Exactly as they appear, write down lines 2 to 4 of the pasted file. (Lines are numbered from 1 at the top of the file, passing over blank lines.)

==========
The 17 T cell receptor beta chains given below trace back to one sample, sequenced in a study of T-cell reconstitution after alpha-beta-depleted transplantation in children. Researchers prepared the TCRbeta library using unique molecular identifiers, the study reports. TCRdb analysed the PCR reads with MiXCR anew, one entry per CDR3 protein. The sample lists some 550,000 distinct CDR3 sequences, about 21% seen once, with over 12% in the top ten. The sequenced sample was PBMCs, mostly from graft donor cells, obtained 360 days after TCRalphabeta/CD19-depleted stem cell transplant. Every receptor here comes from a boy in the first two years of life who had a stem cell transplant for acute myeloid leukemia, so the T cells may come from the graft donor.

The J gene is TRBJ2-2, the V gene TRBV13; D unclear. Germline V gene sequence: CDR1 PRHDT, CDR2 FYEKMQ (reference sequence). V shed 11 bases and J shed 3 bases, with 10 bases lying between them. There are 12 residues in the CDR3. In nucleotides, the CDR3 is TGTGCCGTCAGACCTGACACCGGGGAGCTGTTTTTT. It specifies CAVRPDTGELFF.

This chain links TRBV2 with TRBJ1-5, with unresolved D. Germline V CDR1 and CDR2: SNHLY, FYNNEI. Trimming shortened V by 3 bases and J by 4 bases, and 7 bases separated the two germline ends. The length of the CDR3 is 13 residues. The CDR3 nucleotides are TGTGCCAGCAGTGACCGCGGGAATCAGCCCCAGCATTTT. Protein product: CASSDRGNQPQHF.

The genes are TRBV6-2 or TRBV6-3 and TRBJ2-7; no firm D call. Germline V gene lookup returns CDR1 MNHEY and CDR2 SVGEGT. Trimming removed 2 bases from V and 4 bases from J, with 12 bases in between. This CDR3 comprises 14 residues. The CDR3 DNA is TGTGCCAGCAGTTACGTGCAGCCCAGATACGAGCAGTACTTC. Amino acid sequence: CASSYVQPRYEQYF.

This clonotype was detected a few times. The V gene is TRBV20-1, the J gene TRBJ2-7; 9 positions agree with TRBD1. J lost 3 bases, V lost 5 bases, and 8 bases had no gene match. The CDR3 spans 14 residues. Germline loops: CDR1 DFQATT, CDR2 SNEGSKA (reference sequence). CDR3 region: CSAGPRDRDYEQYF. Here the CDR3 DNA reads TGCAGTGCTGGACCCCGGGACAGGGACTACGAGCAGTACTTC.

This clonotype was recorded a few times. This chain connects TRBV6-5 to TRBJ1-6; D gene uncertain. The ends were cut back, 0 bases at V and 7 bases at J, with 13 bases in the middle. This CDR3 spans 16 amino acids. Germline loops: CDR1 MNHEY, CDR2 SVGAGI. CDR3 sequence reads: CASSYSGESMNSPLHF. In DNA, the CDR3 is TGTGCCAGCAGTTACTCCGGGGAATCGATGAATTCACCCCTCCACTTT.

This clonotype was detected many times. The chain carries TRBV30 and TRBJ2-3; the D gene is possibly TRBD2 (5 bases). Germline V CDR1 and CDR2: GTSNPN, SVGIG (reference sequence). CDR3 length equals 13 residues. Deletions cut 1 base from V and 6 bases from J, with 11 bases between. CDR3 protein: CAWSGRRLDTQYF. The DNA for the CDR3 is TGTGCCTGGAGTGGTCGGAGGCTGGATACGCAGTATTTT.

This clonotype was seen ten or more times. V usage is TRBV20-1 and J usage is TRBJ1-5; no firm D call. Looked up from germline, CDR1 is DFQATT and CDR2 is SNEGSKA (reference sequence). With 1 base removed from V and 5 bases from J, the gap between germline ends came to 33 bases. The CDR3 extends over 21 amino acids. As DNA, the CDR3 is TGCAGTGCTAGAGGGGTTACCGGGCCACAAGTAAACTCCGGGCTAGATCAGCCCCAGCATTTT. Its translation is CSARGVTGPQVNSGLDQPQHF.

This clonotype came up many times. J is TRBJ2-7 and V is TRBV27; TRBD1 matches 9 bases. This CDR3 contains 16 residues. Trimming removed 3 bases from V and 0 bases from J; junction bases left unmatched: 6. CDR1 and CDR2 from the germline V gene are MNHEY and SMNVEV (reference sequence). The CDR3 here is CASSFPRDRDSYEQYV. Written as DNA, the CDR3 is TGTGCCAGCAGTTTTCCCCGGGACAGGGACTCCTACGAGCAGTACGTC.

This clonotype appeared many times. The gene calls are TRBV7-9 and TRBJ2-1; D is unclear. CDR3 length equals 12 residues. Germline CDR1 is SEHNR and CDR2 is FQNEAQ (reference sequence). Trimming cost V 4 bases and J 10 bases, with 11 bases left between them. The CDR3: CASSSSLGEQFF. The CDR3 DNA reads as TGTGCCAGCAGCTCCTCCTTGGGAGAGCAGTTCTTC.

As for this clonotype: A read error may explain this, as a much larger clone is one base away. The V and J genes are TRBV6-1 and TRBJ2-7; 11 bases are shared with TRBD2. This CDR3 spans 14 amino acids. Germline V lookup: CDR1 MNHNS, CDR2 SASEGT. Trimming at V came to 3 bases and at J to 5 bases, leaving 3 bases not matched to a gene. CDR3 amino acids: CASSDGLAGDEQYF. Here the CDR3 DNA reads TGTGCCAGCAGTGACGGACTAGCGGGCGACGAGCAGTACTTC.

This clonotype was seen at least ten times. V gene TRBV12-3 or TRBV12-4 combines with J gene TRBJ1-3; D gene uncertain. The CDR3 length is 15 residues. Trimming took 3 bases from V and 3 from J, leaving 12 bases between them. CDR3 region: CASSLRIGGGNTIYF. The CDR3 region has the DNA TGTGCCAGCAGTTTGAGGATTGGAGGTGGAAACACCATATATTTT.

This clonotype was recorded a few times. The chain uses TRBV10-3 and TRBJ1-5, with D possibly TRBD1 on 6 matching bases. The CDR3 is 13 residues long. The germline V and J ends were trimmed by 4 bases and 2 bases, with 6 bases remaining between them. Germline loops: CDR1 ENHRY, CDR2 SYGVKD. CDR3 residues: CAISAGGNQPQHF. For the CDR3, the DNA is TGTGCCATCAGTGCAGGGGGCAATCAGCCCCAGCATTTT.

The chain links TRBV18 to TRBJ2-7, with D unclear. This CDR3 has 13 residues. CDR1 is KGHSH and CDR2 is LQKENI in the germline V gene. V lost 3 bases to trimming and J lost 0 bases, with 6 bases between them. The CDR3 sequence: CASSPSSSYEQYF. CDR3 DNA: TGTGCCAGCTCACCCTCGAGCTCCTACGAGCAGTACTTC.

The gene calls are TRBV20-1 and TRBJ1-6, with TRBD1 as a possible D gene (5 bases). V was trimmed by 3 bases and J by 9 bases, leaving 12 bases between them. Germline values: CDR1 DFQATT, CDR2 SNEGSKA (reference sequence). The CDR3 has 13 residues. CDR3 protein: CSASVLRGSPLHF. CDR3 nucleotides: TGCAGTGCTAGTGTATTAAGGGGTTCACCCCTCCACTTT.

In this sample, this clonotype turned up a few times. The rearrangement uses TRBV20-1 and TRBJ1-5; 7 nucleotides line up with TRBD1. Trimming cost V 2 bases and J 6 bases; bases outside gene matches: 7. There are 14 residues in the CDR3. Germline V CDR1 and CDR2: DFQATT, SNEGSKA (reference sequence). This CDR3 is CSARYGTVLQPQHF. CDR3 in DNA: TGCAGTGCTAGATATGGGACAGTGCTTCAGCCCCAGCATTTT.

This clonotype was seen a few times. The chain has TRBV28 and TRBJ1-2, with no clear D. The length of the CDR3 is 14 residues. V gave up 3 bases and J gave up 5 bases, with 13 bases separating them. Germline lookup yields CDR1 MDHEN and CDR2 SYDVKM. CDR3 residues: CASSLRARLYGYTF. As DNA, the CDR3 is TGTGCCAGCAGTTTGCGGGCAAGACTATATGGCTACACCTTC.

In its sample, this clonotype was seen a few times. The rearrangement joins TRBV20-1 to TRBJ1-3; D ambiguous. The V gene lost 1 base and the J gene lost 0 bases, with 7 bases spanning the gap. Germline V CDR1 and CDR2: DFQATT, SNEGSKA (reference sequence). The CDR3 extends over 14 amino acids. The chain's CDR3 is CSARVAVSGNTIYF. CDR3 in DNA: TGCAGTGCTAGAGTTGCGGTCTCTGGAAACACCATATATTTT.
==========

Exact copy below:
The J gene is TRBJ2-2, the V gene TRBV13; D unclear. Germline V gene sequence: CDR1 PRHDT, CDR2 FYEKMQ (reference sequence). V shed 11 bases and J shed 3 bases, with 10 bases lying between them. There are 12 residues in the CDR3. In nucleotides, the CDR3 is TGTGCCGTCAGACCTGACACCGGGGAGCTGTTTTTT. It specifies CAVRPDTGELFF.

This chain links TRBV2 with TRBJ1-5, with unresolved D. Germline V CDR1 and CDR2: SNHLY, FYNNEI. Trimming shortened V by 3 bases and J by 4 bases, and 7 bases separated the two germline ends. The length of the CDR3 is 13 residues. The CDR3 nucleotides are TGTGCCAGCAGTGACCGCGGGAATCAGCCCCAGCATTTT. Protein product: CASSDRGNQPQHF.

The genes are TRBV6-2 or TRBV6-3 and TRBJ2-7; no firm D call. Germline V gene lookup returns CDR1 MNHEY and CDR2 SVGEGT. Trimming removed 2 bases from V and 4 bases from J, with 12 bases in between. This CDR3 comprises 14 residues. The CDR3 DNA is TGTGCCAGCAGTTACGTGCAGCCCAGATACGAGCAGTACTTC. Amino acid sequence: CASSYVQPRYEQYF.